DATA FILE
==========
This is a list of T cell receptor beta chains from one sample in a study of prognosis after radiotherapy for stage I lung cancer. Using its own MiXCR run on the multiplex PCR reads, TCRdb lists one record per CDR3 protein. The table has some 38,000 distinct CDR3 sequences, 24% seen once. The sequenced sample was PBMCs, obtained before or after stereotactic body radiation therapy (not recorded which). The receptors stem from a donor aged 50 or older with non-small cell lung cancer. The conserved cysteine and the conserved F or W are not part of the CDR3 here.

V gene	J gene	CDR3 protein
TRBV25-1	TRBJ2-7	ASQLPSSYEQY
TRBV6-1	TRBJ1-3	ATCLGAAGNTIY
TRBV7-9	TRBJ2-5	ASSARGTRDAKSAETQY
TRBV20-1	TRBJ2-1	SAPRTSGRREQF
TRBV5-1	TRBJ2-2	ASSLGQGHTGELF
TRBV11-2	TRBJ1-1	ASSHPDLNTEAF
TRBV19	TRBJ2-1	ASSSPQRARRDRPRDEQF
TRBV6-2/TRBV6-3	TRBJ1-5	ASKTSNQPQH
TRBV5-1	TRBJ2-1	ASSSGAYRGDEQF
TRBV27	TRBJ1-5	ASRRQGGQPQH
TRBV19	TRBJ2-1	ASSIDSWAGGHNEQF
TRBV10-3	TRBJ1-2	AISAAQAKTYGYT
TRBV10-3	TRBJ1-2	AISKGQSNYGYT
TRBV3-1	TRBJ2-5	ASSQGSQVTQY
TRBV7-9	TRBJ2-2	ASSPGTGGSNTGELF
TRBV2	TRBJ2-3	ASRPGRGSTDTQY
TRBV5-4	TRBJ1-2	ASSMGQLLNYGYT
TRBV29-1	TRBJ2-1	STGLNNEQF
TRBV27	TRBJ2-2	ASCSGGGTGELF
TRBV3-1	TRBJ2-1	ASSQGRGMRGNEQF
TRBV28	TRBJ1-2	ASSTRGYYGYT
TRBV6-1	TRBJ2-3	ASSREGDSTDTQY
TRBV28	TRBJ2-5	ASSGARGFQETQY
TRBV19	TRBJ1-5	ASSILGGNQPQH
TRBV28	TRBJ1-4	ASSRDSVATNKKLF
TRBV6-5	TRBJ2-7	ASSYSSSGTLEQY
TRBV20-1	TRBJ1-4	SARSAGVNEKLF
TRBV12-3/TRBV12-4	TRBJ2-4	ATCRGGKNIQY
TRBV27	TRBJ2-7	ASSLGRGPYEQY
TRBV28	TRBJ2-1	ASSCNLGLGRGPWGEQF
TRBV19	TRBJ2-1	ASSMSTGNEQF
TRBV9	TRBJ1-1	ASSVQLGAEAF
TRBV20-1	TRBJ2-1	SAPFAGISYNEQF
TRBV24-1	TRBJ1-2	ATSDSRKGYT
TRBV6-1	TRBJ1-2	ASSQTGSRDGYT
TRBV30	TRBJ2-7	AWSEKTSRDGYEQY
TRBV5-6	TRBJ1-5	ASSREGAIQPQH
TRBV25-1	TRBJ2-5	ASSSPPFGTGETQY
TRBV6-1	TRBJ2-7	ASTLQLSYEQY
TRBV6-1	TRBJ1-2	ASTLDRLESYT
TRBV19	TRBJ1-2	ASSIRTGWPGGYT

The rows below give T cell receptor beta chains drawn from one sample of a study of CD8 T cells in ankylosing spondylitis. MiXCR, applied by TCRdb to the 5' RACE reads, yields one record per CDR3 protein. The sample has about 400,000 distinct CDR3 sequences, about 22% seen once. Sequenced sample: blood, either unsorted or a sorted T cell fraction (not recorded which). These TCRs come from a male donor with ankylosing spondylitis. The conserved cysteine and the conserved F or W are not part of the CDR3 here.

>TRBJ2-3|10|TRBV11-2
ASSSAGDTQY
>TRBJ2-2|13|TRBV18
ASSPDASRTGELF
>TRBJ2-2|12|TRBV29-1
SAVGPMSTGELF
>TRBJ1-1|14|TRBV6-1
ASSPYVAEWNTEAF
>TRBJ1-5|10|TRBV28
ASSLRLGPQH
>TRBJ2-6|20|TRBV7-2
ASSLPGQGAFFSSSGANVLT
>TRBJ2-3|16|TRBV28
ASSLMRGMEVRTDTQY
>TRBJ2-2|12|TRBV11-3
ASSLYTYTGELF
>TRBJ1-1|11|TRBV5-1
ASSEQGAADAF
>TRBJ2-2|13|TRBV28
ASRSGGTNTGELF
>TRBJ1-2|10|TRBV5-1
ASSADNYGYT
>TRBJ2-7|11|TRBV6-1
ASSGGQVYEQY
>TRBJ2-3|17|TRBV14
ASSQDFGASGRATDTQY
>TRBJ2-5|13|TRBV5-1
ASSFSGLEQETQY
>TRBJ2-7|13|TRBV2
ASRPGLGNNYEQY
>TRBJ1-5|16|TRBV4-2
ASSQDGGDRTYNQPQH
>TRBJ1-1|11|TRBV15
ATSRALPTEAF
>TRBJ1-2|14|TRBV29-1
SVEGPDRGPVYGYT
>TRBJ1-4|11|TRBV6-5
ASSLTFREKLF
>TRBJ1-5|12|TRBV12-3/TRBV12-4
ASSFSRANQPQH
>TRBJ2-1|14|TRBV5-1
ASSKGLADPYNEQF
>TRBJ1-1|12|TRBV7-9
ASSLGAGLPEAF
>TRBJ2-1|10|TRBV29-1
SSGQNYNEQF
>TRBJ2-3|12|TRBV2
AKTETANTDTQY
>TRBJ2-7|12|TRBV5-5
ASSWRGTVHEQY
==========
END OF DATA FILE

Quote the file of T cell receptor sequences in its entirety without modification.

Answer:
This is a list of T cell receptor beta chains from one sample in a study of prognosis after radiotherapy for stage I lung cancer. Using its own MiXCR run on the multiplex PCR reads, TCRdb lists one record per CDR3 protein. The table has some 38,000 distinct CDR3 sequences, 24% seen once. The sequenced sample was PBMCs, obtained before or after stereotactic body radiation therapy (not recorded which). The receptors stem from a donor aged 50 or older with non-small cell lung cancer. The conserved cysteine and the conserved F or W are not part of the CDR3 here.

V gene	J gene	CDR3 protein
TRBV25-1	TRBJ2-7	ASQLPSSYEQY
TRBV6-1	TRBJ1-3	ATCLGAAGNTIY
TRBV7-9	TRBJ2-5	ASSARGTRDAKSAETQY
TRBV20-1	TRBJ2-1	SAPRTSGRREQF
TRBV5-1	TRBJ2-2	ASSLGQGHTGELF
TRBV11-2	TRBJ1-1	ASSHPDLNTEAF
TRBV19	TRBJ2-1	ASSSPQRARRDRPRDEQF
TRBV6-2/TRBV6-3	TRBJ1-5	ASKTSNQPQH
TRBV5-1	TRBJ2-1	ASSSGAYRGDEQF
TRBV27	TRBJ1-5	ASRRQGGQPQH
TRBV19	TRBJ2-1	ASSIDSWAGGHNEQF
TRBV10-3	TRBJ1-2	AISAAQAKTYGYT
TRBV10-3	TRBJ1-2	AISKGQSNYGYT
TRBV3-1	TRBJ2-5	ASSQGSQVTQY
TRBV7-9	TRBJ2-2	ASSPGTGGSNTGELF
TRBV2	TRBJ2-3	ASRPGRGSTDTQY
TRBV5-4	TRBJ1-2	ASSMGQLLNYGYT
TRBV29-1	TRBJ2-1	STGLNNEQF
TRBV27	TRBJ2-2	ASCSGGGTGELF
TRBV3-1	TRBJ2-1	ASSQGRGMRGNEQF
TRBV28	TRBJ1-2	ASSTRGYYGYT
TRBV6-1	TRBJ2-3	ASSREGDSTDTQY
TRBV28	TRBJ2-5	ASSGARGFQETQY
TRBV19	TRBJ1-5	ASSILGGNQPQH
TRBV28	TRBJ1-4	ASSRDSVATNKKLF
TRBV6-5	TRBJ2-7	ASSYSSSGTLEQY
TRBV20-1	TRBJ1-4	SARSAGVNEKLF
TRBV12-3/TRBV12-4	TRBJ2-4	ATCRGGKNIQY
TRBV27	TRBJ2-7	ASSLGRGPYEQY
TRBV28	TRBJ2-1	ASSCNLGLGRGPWGEQF
TRBV19	TRBJ2-1	ASSMSTGNEQF
TRBV9	TRBJ1-1	ASSVQLGAEAF
TRBV20-1	TRBJ2-1	SAPFAGISYNEQF
TRBV24-1	TRBJ1-2	ATSDSRKGYT
TRBV6-1	TRBJ1-2	ASSQTGSRDGYT
TRBV30	TRBJ2-7	AWSEKTSRDGYEQY
TRBV5-6	TRBJ1-5	ASSREGAIQPQH
TRBV25-1	TRBJ2-5	ASSSPPFGTGETQY
TRBV6-1	TRBJ2-7	ASTLQLSYEQY
TRBV6-1	TRBJ1-2	ASTLDRLESYT
TRBV19	TRBJ1-2	ASSIRTGWPGGYT

The rows below give T cell receptor beta chains drawn from one sample of a study of CD8 T cells in ankylosing spondylitis. MiXCR, applied by TCRdb to the 5' RACE reads, yields one record per CDR3 protein. The sample has about 400,000 distinct CDR3 sequences, about 22% seen once. Sequenced sample: blood, either unsorted or a sorted T cell fraction (not recorded which). These TCRs come from a male donor with ankylosing spondylitis. The conserved cysteine and the conserved F or W are not part of the CDR3 here.

>TRBJ2-3|10|TRBV11-2
ASSSAGDTQY
>TRBJ2-2|13|TRBV18
ASSPDASRTGELF
>TRBJ2-2|12|TRBV29-1
SAVGPMSTGELF
>TRBJ1-1|14|TRBV6-1
ASSPYVAEWNTEAF
>TRBJ1-5|10|TRBV28
ASSLRLGPQH
>TRBJ2-6|20|TRBV7-2
ASSLPGQGAFFSSSGANVLT
>TRBJ2-3|16|TRBV28
ASSLMRGMEVRTDTQY
>TRBJ2-2|12|TRBV11-3
ASSLYTYTGELF
>TRBJ1-1|11|TRBV5-1
ASSEQGAADAF
>TRBJ2-2|13|TRBV28
ASRSGGTNTGELF
>TRBJ1-2|10|TRBV5-1
ASSADNYGYT
>TRBJ2-7|11|TRBV6-1
ASSGGQVYEQY
>TRBJ2-3|17|TRBV14
ASSQDFGASGRATDTQY
>TRBJ2-5|13|TRBV5-1
ASSFSGLEQETQY
>TRBJ2-7|13|TRBV2
ASRPGLGNNYEQY
>TRBJ1-5|16|TRBV4-2
ASSQDGGDRTYNQPQH
>TRBJ1-1|11|TRBV15
ATSRALPTEAF
>TRBJ1-2|14|TRBV29-1
SVEGPDRGPVYGYT
>TRBJ1-4|11|TRBV6-5
ASSLTFREKLF
>TRBJ1-5|12|TRBV12-3/TRBV12-4
ASSFSRANQPQH
>TRBJ2-1|14|TRBV5-1
ASSKGLADPYNEQF
>TRBJ1-1|12|TRBV7-9
ASSLGAGLPEAF
>TRBJ2-1|10|TRBV29-1
SSGQNYNEQF
>TRBJ2-3|12|TRBV2
AKTETANTDTQY
>TRBJ2-7|12|TRBV5-5
ASSWRGTVHEQY